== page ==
Even so soon after Epic Games unveiled its show-stopping ‘Unreal DX11’ trailer, the most important questions to put to company still revolve around mobile games development.
That in itself speaks volumes, particularly about the scattered paths the industry is progressing along.
Nintendo president Satoru Iwata’s recently warned, in a manner extraordinary for a leading Japanese businessman, that the flood of mobile games could drown game development.
For Mark Rein, the indefatigable vice president of Epic Games, the outlook isn’t so bleak. The future of the industry, he believes, is in both on mobile and in living rooms.
And, he says in the interview below, that the mobile space is accelerating – both in terms of technology and business acumen – at a rate that will soon blur the lines between mobiles and home consoles. Between ‘disposable’ and ‘valuable’.
It shouldn’t be forgotten that Rein was first to say “triple-A is coming to mobiles” before the rest of the industry agreed. The Unreal Engine vendor needs to live in the future in order to thrive, and this was the basis for Develop’s Q&A with the industry luminary.
The Unreal DX11 demo took a lot of developers by surprise, particularly because recently Epic has focused on expansions into the mobile space.
That’s Unreal baby! We’re going from mobile all the way to next gen. Our focus is all devices. That’s what we’re about. We want to run on everything where our development partners are going; where they make money and where they can be creative.
But the DX11 demo itself, that’s our love letter to hardware manufacturers. We’re able to give people another road map. If companies are building new consoles – and, who knows, I mean Apple just released an iPad that’s nine times the power of its predecessor.
If Apple continues on this scale, they’ll have a device that can run this [points to Unreal Engine DX11 demo] in a couple of years.
But, that demo we’ve shown is aimed at the game console makers. We’re telling them that this is the big leap that we think justifies that new piece of hardware you’re going to build, and we’re telling them that this is what we need next-gen consoles to be capable of, because we can’t build a more powerful PC than the one that’s running the DX11 demo! [Laughs]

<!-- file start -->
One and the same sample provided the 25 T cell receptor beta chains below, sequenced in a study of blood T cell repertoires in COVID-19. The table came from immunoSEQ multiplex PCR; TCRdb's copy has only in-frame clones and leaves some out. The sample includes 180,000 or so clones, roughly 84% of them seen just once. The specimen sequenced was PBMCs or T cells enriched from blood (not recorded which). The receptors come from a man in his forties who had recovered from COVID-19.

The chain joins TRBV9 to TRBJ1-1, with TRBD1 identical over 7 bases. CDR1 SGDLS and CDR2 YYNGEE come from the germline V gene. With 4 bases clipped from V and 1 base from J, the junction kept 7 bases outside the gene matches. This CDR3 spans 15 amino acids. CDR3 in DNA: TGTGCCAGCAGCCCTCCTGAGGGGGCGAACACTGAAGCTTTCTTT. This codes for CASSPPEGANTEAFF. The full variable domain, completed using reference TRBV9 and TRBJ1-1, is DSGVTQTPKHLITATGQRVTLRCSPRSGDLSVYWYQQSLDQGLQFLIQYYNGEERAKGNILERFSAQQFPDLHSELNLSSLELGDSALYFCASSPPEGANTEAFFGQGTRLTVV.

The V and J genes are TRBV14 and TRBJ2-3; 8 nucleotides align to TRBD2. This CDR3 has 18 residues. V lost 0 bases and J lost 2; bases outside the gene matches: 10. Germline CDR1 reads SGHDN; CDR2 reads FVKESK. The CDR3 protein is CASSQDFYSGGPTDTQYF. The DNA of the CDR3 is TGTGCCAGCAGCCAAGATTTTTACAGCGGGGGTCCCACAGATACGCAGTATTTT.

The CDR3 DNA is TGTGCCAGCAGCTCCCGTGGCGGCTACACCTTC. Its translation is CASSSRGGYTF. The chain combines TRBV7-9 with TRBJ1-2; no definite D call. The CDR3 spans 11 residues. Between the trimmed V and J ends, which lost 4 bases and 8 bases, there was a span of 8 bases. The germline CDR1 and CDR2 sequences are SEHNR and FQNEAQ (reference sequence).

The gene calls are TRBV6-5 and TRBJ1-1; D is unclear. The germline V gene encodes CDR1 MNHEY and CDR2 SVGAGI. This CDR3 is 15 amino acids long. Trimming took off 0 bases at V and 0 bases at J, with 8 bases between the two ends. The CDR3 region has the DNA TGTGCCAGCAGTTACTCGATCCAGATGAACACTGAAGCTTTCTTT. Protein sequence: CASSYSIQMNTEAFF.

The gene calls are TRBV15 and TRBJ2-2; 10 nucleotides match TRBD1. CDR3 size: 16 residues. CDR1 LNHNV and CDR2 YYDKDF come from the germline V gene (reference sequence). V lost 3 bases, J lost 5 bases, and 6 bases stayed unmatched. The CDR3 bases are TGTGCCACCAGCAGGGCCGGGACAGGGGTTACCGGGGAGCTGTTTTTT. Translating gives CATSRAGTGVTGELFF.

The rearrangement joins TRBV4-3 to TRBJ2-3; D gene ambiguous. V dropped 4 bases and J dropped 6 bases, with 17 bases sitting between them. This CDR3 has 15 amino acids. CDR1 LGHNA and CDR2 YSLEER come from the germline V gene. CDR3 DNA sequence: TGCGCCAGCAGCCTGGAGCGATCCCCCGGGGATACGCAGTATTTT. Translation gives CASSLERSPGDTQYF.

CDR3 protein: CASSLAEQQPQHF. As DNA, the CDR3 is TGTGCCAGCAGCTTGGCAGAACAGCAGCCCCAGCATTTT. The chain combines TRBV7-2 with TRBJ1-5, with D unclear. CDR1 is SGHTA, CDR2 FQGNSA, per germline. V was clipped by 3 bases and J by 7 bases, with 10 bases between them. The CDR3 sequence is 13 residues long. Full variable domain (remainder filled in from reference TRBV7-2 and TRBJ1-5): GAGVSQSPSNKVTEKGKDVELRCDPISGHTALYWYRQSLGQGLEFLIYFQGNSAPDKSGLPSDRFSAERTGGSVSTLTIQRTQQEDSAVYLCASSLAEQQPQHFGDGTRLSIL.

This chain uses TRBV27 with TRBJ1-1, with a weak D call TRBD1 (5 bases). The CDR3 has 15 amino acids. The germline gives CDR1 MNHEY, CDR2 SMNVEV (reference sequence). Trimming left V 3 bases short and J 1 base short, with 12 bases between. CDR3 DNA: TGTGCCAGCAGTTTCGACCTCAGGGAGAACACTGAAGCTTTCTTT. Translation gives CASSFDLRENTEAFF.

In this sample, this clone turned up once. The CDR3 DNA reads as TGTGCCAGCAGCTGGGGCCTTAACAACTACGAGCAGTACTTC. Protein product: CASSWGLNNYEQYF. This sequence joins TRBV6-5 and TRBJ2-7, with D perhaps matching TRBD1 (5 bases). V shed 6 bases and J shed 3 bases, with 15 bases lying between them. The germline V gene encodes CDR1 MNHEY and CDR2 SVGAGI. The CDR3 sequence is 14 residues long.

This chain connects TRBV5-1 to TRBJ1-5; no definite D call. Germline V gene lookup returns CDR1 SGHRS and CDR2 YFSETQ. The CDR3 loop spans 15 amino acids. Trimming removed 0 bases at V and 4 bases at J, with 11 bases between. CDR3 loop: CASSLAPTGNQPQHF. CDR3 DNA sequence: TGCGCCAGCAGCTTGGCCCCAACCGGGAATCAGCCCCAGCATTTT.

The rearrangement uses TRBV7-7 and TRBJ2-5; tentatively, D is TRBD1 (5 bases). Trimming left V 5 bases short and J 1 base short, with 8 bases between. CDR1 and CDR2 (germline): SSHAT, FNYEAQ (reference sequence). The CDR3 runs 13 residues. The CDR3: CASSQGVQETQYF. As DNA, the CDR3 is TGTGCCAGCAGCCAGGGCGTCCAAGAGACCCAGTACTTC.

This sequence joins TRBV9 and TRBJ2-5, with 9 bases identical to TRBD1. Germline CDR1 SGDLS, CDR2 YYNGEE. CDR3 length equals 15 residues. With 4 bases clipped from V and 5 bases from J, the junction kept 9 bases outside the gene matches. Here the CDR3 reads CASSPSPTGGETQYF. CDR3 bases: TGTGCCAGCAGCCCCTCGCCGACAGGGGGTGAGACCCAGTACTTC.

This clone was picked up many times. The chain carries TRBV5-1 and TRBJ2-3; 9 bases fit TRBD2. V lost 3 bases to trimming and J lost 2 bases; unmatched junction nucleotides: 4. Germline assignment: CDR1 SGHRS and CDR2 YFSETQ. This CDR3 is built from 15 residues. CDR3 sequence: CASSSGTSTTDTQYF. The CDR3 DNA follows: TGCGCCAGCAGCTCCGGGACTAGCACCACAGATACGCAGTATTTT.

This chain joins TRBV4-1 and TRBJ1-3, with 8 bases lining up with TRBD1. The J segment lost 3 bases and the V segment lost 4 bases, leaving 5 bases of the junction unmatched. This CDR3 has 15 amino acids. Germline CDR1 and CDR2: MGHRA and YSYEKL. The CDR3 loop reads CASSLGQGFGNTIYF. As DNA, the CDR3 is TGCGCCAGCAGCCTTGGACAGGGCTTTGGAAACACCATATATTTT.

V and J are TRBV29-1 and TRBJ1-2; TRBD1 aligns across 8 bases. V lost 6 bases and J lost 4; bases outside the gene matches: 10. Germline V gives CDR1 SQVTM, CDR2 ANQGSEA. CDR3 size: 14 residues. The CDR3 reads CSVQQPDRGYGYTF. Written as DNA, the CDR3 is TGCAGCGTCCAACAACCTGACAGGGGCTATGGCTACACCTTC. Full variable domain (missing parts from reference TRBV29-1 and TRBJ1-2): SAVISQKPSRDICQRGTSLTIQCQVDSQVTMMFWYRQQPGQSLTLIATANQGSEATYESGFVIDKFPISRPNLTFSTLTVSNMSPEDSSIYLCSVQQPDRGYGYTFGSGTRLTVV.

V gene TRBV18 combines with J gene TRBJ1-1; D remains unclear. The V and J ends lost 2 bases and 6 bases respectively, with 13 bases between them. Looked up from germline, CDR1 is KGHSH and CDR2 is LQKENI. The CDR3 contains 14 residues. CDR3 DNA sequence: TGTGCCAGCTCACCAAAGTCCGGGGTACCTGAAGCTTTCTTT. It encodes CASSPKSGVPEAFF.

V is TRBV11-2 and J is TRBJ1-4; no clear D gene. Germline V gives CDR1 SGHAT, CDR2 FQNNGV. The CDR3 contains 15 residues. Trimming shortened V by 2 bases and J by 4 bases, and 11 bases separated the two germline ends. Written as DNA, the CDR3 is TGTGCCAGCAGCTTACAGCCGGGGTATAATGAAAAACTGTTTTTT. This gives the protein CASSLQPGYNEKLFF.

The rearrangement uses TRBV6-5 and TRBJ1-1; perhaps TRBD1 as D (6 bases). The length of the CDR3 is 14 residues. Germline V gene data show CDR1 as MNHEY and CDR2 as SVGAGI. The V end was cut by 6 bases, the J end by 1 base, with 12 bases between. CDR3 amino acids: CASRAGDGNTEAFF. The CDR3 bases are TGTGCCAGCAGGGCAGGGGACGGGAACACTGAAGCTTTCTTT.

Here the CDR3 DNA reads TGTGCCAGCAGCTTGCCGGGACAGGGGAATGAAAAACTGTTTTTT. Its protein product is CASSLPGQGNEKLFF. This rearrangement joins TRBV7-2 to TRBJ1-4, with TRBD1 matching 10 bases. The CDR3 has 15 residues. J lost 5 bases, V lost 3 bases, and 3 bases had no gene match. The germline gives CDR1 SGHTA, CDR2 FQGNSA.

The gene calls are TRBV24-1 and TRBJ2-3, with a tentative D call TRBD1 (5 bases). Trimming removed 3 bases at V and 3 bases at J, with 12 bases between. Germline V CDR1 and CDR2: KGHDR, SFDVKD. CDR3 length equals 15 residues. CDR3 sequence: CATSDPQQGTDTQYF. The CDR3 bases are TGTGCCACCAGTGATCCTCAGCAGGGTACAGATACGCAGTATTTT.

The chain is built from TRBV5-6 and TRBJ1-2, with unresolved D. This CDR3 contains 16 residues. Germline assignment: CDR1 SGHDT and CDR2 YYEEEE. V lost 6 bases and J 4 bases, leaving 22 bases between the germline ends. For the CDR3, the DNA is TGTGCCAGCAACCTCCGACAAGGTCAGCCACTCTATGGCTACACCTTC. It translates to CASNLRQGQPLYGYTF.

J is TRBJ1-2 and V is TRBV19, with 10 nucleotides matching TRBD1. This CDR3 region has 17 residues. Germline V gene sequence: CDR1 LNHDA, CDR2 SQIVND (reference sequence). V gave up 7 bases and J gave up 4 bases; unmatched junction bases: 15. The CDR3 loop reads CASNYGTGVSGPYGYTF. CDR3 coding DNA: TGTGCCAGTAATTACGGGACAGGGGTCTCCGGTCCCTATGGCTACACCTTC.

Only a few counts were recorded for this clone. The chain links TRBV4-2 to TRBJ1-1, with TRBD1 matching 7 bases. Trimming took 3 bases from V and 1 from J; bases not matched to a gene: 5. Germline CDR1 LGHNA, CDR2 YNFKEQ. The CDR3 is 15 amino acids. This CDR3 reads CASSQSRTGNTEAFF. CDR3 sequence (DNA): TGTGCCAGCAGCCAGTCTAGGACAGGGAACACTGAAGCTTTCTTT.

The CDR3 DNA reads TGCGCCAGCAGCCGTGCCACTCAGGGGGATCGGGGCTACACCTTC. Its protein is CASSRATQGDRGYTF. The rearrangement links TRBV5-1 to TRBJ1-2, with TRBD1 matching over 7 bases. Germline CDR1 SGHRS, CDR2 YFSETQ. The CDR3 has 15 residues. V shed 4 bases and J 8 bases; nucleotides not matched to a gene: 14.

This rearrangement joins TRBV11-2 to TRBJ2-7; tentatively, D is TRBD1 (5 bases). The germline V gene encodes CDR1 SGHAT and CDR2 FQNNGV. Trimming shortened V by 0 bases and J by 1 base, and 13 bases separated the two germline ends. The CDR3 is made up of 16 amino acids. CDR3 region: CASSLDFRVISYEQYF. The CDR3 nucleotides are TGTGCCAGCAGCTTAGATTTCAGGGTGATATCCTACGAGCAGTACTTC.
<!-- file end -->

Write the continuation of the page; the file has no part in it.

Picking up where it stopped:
For us, now when we sit down with various companies and talk about the future, the discussion is no longer theoretical. We can show them this.
We can say ‘here’s our demo, try it on your hardware’. And we want feedback – let us know what we can simplify, let us know what we can improve.
What we saw in the DX11 demo was created with the same Unreal Engine tools, yes?
Yes completely, this has been made with Unreal Engine 3. It’s not a new engine, it’s not a mobile games version. The point being, there are not different versions of Unreal Engine 3 – you get out how ever much you put in.
You say it’s a love letter to the hardware manufacturers. I expect this is also a message to your competitors.
You know what, it’s actually a message to our customers. We’re saying that they can be ready for next gen, and they can build for it right now if they want. And, this is just a snippet of what we think we can do, this is just the first taste.
You mentioned the iPad 2, and I’m sure Epic’s already working on optimising the engine for it. Speaking on the device itself, what do you think it represents in terms of opportunity for developers?
Well, firstly, iPad 2 is a [sighs romantically] shockingly beautiful device. It’s so much smaller than the original – I have no idea how they pulled that off with all the new additions like the extra CPU cores, double the RAM.
Unreal Engine is ready for iPad 2 today, by the way [smiles].
And I hate to talk negatively about the original iPad, because it was a brilliant device, but the iPad version of Infinity Blade is probably our least exciting version of the game, because the iPad took the iPhone and stretched out over entirely different resolutions, without offering a vastly improved CPU or GPU. So we had to make compromises on the game. When the iPad 2 comes out, we’ll make sure Infinity Blade is pushed even further.
There’s confusion about where Epic stands on the Android operating system. I was hoping you could clarify.